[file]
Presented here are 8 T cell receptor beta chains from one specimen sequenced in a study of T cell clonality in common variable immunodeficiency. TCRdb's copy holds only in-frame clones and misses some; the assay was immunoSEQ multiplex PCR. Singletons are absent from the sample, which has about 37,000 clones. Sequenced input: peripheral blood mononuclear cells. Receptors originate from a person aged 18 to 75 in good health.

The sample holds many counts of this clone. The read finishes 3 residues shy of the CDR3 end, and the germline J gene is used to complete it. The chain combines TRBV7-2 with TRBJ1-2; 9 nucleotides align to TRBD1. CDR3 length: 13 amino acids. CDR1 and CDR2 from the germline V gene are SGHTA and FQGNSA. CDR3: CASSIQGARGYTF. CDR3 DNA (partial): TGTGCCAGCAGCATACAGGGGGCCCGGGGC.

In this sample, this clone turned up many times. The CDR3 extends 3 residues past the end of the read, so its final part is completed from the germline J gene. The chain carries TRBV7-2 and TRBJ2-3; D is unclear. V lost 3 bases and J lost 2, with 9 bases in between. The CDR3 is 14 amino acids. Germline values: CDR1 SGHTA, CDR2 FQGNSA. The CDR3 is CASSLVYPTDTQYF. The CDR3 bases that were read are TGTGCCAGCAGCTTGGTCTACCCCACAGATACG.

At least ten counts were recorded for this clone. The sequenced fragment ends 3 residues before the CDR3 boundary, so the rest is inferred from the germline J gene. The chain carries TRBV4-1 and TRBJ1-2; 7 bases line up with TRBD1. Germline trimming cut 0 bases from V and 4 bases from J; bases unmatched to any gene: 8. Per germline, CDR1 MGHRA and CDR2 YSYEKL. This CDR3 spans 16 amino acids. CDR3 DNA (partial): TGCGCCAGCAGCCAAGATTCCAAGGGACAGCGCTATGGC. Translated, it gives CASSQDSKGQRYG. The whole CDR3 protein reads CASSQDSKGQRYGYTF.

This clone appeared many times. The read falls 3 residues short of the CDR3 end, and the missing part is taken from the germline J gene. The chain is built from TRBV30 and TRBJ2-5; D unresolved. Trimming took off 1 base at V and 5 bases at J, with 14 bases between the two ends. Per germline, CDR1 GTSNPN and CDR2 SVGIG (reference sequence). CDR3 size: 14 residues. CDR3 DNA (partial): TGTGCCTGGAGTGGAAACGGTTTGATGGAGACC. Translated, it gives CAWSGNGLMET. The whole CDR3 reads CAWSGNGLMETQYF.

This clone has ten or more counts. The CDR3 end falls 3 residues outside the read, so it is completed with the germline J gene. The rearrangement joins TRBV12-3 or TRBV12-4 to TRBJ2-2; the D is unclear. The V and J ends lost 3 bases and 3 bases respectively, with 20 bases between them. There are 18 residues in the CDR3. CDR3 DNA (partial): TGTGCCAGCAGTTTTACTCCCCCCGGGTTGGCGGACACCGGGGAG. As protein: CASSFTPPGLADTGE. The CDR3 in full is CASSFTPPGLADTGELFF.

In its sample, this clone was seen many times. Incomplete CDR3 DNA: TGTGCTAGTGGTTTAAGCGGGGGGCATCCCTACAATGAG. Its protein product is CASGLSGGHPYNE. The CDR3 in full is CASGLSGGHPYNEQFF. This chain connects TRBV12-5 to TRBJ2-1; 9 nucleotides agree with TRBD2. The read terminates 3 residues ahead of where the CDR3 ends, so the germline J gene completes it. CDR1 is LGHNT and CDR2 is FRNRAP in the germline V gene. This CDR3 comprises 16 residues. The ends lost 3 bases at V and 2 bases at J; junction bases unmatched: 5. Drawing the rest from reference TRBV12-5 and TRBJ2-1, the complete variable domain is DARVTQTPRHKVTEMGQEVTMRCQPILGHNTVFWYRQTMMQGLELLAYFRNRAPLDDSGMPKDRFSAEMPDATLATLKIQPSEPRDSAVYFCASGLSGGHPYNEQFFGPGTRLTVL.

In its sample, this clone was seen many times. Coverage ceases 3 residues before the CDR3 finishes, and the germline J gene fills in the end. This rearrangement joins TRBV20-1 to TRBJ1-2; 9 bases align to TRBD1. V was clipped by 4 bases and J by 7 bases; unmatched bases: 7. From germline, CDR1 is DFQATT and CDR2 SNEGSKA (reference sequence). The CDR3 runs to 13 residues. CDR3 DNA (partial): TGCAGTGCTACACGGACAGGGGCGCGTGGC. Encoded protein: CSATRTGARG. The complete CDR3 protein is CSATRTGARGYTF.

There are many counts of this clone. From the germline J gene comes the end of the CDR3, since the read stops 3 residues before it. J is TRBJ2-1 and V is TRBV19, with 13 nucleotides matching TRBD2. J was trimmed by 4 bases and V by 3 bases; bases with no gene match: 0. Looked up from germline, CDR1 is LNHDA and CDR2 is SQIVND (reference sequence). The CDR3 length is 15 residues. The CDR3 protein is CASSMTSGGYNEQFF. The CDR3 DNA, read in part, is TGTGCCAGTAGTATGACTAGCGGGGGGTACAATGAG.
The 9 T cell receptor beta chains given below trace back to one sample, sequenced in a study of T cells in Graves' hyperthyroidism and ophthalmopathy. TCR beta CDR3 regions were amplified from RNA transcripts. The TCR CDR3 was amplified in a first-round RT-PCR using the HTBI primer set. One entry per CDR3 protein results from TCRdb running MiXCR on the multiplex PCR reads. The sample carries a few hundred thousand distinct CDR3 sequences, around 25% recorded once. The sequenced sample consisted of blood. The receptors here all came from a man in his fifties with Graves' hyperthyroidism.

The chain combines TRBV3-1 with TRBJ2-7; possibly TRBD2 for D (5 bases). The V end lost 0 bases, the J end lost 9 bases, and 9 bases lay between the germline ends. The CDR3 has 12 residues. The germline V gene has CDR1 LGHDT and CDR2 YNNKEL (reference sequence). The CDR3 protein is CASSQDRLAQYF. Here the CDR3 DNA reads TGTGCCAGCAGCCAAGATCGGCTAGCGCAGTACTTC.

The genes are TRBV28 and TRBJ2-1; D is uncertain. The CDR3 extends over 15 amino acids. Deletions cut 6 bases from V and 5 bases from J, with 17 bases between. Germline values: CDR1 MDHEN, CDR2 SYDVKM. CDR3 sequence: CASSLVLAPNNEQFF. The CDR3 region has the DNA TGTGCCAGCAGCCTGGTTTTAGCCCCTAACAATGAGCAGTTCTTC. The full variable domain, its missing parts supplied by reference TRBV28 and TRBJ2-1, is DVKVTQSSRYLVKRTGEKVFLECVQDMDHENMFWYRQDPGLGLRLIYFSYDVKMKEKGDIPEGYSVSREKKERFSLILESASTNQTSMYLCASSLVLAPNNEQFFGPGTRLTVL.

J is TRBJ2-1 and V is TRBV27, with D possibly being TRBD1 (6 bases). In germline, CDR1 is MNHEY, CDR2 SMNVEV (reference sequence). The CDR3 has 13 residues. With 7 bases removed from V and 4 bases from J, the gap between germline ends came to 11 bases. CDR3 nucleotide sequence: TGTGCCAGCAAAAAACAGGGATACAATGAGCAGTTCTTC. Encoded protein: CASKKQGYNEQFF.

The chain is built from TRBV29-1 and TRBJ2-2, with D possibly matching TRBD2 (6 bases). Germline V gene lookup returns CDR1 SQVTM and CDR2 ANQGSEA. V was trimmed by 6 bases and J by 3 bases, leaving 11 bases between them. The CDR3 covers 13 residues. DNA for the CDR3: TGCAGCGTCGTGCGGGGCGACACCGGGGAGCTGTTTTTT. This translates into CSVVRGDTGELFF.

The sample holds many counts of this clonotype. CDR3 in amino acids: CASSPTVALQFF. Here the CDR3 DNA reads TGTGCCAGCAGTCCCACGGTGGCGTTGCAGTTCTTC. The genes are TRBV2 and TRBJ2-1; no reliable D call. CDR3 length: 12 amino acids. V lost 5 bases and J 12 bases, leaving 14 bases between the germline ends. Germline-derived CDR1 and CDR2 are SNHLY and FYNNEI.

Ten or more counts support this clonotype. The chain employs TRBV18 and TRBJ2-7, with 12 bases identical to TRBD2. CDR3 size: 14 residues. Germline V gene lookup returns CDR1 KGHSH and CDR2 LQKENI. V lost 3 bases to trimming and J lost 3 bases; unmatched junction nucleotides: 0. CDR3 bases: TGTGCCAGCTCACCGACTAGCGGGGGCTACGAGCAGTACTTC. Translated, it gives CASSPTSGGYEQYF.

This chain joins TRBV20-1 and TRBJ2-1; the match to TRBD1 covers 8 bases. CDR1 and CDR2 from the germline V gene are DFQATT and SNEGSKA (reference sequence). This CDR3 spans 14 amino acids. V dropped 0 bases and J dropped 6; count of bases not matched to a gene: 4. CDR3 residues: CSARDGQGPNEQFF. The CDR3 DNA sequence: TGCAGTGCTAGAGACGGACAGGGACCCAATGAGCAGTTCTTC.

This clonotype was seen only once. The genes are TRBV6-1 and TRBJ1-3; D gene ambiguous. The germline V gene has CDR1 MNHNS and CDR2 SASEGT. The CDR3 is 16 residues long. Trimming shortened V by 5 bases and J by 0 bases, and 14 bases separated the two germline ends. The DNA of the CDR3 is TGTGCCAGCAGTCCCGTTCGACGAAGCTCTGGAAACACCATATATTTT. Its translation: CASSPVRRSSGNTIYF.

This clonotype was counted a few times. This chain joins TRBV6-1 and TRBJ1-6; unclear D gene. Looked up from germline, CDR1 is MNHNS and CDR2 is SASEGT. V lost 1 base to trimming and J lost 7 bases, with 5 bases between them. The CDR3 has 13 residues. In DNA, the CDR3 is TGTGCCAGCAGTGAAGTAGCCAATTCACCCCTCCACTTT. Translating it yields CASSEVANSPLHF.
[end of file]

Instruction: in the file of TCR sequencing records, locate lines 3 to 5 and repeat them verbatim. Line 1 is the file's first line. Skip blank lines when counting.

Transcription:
In this sample, this clone turned up many times. The CDR3 extends 3 residues past the end of the read, so its final part is completed from the germline J gene. The chain carries TRBV7-2 and TRBJ2-3; D is unclear. V lost 3 bases and J lost 2, with 9 bases in between. The CDR3 is 14 amino acids. Germline values: CDR1 SGHTA, CDR2 FQGNSA. The CDR3 is CASSLVYPTDTQYF. The CDR3 bases that were read are TGTGCCAGCAGCTTGGTCTACCCCACAGATACG.

At least ten counts were recorded for this clone. The sequenced fragment ends 3 residues before the CDR3 boundary, so the rest is inferred from the germline J gene. The chain carries TRBV4-1 and TRBJ1-2; 7 bases line up with TRBD1. Germline trimming cut 0 bases from V and 4 bases from J; bases unmatched to any gene: 8. Per germline, CDR1 MGHRA and CDR2 YSYEKL. This CDR3 spans 16 amino acids. CDR3 DNA (partial): TGCGCCAGCAGCCAAGATTCCAAGGGACAGCGCTATGGC. Translated, it gives CASSQDSKGQRYG. The whole CDR3 protein reads CASSQDSKGQRYGYTF.

This clone appeared many times. The read falls 3 residues short of the CDR3 end, and the missing part is taken from the germline J gene. The chain is built from TRBV30 and TRBJ2-5; D unresolved. Trimming took off 1 base at V and 5 bases at J, with 14 bases between the two ends. Per germline, CDR1 GTSNPN and CDR2 SVGIG (reference sequence). CDR3 size: 14 residues. CDR3 DNA (partial): TGTGCCTGGAGTGGAAACGGTTTGATGGAGACC. Translated, it gives CAWSGNGLMET. The whole CDR3 reads CAWSGNGLMETQYF.